KATHMANDU, June 26: Prospect of talks between the government and the outlawed Netra Bikram Chand-led Communist Party of Nepal (CPN) is getting slimmer as both sides remain adamant on their stances over a possible resolution to the ongoing crisis.
The government wants the semi-underground outfit to unconditionally surrender before any dialogue on its political demands could start.
CPN, on the other hand, has called on the government to restore its political rights and stop targeting its leader and cadres. Neither side appears ready to meet each other’s demands.
Hopes for talks dampened last week when security personnel killed a district leader of the outfit. There has also been rise in arrests of CPN leaders and cadres and crackdown on the outfit’s activities in the recent months. The government had outlawed the outfit on March 12.
Chand has accused the government of showing double standard by killing its ‘innocent cadres while spreading propaganda of talks’.
On June 21, Chand, in a statement, ended any hopes of talks with the government, and urged his cadres to remain in active defense which he said was misleading the public by publicizing the so-called tales of crossfire to cover-up extrajudicial killings and crimes.
“I urge everyone to stand up against the fascist Oli government which has been killing political cadres while spreading propaganda of talks,” said Chand.
Chand said this in reference to the death of Kumar Paudel, a district-level leader of the outfit, in Sarlahi district last week.
Paudel’s body was found at a bridge near Lalbandi. The circumstances surrounding the death remains unclear. Home Minister Ram Bahadur Thapa on Monday told a parliamentary committee that Paudel was killed in a crossfire. Chand outfit has claimed that Paudel was unarmed and was killed after he was arrested.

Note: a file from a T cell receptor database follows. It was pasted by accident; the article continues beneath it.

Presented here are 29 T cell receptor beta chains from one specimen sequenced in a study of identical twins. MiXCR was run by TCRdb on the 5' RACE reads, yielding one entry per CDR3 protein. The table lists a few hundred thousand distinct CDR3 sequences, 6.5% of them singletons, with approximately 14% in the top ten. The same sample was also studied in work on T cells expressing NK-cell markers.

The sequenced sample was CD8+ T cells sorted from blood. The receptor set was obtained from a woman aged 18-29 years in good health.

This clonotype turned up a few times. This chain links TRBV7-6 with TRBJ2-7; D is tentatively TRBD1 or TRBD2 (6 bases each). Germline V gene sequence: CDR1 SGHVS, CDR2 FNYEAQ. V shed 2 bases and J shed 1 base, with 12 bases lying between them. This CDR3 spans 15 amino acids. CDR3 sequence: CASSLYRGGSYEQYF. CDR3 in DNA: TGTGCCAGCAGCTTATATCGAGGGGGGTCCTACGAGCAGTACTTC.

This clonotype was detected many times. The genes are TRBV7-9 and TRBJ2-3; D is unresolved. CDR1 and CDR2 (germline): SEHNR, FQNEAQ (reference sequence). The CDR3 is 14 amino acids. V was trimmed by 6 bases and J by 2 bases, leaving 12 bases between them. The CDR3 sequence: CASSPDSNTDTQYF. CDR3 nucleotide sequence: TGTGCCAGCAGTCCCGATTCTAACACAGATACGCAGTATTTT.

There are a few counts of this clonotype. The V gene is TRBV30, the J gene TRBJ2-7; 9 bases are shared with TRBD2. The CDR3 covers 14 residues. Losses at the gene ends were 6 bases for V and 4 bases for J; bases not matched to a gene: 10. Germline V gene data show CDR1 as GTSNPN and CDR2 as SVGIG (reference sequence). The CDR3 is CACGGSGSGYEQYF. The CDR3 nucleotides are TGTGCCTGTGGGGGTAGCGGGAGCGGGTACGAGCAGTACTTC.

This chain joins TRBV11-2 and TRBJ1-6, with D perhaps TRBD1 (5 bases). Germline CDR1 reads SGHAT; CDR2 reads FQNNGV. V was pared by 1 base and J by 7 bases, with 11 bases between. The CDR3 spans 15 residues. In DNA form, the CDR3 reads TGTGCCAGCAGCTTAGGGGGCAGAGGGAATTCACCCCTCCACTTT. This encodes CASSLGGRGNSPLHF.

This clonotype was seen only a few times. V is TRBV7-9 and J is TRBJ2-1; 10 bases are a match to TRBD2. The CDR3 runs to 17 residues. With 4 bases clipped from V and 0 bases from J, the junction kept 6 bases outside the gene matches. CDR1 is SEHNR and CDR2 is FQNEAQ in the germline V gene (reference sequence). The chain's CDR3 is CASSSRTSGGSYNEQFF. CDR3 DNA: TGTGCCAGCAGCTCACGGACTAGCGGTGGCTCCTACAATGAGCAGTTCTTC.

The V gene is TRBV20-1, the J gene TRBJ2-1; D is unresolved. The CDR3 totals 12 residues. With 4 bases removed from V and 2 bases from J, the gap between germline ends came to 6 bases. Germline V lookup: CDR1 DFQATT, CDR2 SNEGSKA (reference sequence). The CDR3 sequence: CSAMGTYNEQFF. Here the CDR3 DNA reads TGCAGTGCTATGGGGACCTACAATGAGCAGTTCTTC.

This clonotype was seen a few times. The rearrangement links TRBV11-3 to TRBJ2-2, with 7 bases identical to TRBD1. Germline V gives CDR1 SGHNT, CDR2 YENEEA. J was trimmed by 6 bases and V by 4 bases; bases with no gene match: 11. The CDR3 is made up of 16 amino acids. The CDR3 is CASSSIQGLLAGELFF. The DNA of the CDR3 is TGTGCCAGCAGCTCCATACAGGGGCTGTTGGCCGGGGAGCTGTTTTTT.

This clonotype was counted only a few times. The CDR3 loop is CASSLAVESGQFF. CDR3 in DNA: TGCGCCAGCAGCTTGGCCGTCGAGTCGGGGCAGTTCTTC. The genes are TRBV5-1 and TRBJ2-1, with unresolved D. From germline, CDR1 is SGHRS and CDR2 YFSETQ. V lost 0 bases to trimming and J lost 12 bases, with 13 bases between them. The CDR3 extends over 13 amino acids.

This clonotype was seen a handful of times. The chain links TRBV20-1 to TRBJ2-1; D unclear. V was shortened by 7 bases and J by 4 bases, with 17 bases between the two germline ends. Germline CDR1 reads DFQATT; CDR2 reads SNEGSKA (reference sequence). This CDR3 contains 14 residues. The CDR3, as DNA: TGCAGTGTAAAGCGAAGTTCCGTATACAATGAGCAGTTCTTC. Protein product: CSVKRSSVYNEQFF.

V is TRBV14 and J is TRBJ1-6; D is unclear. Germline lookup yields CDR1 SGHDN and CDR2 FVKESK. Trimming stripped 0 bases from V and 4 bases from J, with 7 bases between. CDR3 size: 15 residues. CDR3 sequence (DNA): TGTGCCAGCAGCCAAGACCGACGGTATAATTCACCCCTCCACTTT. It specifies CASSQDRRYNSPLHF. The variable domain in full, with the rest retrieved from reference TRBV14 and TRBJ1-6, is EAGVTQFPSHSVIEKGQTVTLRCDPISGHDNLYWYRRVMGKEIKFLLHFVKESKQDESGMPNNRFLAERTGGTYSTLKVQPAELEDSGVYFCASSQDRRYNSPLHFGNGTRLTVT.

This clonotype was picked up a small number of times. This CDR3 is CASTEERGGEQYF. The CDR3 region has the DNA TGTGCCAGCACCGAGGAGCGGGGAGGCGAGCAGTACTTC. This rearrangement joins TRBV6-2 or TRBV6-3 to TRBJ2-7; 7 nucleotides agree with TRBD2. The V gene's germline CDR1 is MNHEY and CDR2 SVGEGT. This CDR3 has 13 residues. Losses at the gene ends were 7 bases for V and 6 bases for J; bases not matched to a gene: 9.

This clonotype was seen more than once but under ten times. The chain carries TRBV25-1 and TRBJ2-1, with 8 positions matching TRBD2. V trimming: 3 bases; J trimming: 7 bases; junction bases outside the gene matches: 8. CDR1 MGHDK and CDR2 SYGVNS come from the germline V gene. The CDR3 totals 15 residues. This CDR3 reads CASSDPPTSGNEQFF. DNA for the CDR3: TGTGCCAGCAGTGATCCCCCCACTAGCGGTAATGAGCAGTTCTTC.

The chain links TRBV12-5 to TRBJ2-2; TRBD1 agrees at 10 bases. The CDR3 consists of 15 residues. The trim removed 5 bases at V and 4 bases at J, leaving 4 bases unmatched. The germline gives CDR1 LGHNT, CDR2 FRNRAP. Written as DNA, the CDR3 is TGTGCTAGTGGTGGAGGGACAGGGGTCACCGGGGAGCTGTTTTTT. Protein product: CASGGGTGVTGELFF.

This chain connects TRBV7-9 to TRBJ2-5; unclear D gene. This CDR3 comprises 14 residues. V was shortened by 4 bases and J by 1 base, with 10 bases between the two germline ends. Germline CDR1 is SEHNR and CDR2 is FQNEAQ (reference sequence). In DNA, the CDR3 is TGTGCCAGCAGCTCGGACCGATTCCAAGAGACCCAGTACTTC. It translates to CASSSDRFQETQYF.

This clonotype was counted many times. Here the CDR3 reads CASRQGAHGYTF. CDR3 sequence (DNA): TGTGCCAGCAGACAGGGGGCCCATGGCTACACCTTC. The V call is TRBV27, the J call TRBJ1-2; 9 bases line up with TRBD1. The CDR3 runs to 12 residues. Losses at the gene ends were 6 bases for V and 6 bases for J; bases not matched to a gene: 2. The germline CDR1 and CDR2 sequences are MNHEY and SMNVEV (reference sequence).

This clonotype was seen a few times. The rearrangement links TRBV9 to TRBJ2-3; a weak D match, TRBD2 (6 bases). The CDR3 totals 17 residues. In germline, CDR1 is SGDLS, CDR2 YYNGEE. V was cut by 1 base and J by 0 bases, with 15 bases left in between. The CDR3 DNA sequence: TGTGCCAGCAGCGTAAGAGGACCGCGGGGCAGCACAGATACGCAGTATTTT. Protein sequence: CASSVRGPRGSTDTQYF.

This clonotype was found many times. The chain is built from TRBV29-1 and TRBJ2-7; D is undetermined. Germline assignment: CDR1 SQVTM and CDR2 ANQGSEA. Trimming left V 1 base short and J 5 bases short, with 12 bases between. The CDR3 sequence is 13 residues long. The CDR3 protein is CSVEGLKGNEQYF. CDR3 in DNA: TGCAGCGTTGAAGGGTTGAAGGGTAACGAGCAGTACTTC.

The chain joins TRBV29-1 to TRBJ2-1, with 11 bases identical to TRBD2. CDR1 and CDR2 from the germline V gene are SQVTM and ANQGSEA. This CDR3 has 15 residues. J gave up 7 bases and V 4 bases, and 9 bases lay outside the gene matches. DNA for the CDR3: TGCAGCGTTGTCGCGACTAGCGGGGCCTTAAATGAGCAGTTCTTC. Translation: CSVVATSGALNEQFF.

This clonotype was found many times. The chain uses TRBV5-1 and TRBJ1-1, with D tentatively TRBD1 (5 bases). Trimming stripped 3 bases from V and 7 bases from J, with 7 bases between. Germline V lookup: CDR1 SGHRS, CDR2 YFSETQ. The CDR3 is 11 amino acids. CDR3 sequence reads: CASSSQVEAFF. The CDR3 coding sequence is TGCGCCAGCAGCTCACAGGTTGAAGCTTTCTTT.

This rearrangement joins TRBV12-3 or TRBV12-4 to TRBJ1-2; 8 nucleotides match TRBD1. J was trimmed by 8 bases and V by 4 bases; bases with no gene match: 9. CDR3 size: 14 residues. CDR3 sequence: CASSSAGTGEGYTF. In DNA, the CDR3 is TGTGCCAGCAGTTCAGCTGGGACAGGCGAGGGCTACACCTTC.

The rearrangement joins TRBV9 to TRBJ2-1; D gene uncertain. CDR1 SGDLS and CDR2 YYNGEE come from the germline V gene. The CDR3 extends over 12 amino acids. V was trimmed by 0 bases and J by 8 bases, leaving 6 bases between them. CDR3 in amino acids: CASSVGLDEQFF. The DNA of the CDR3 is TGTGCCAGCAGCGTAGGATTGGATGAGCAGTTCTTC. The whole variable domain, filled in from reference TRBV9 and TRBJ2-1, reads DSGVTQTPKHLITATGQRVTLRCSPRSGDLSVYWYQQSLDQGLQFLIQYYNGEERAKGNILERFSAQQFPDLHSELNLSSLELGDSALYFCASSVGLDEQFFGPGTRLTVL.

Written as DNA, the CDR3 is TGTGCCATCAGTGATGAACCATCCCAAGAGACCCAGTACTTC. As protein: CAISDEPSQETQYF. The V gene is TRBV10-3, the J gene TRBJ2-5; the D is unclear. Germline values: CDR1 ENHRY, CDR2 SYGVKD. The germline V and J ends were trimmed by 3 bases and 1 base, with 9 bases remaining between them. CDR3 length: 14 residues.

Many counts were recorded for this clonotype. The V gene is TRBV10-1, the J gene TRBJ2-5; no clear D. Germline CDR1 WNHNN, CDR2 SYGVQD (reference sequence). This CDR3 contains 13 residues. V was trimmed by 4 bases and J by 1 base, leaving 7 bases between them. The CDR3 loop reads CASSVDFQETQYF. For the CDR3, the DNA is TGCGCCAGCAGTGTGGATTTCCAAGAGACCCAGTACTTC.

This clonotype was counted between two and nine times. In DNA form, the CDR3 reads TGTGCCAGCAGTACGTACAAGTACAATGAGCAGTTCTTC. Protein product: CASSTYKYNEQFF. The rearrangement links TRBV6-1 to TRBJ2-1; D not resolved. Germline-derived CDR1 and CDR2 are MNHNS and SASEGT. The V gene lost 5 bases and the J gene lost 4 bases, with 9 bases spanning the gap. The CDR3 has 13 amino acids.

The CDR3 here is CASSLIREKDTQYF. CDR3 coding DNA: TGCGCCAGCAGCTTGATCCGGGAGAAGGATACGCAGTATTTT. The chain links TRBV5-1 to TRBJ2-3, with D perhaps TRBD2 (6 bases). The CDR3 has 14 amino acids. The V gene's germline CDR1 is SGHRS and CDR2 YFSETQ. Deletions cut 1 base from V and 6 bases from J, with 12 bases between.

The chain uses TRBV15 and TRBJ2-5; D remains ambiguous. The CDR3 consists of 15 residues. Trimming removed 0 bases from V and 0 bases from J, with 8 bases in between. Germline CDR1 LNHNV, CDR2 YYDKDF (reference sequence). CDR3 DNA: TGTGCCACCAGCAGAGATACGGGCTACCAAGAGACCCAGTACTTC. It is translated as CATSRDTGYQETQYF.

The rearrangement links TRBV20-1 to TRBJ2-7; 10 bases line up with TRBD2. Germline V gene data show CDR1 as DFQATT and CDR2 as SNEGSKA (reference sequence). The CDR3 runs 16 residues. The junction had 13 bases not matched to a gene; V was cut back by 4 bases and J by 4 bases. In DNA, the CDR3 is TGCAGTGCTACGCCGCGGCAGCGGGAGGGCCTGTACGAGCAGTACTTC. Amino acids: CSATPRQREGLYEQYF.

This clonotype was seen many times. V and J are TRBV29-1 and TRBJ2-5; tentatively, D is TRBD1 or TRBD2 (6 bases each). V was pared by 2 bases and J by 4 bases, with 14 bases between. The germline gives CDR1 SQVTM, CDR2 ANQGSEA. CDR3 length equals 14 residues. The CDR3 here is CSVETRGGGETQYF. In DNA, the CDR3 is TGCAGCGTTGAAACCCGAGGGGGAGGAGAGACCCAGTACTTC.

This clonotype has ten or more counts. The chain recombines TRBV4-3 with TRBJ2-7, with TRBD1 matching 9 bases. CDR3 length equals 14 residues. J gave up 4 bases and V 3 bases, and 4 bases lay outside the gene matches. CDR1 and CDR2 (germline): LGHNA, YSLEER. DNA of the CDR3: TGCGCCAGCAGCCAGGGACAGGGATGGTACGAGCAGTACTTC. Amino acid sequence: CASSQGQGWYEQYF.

Several parliamentarians including some from the ruling Nepal Communist Party have refused to buy the security force’s version of the event, citing ‘evidences’ including postmortem report and photographs taken after the incident.
With Paudel’s death, the government appeared to have thrown away yet other chance to resolve the matter through talks. Some interlocutors from the ruling party had been trying to build a channel of communication with the underground group just before Paudel was killed.
Paudel’s death has also shown a major fault line in the government in dealing with the former rebel force.
NCP leaders have long held differing views over a possible solution to the crisis. Some including Prime Minister KP Oli and Home minister Thapa are in favor of administrative measures, while NCP leaders from the erstwhile Maoist party have urged the government to address the issue through talks.
Similar pressure is growing from the opposition parties and the civil society to find solutions through dialogue.
“The government should first clarify what path it wants to take to resolve the crisis. We feel that the government has already spent much time to bring Biplav [Chand] in the political mainstream through talks. The government should step up talks effort,” said NC leader Dilendra Badu.
Chand-let party, which, according to Home Minister Thapa, has been carrying out political activities in “semi-underground” manner and set up paramilitary structure at the local level, has been defending its activities, saying that it was necessary step to take the decade-long ‘people’s war’ to a logical conclusion through what it calls “unified rebellion”.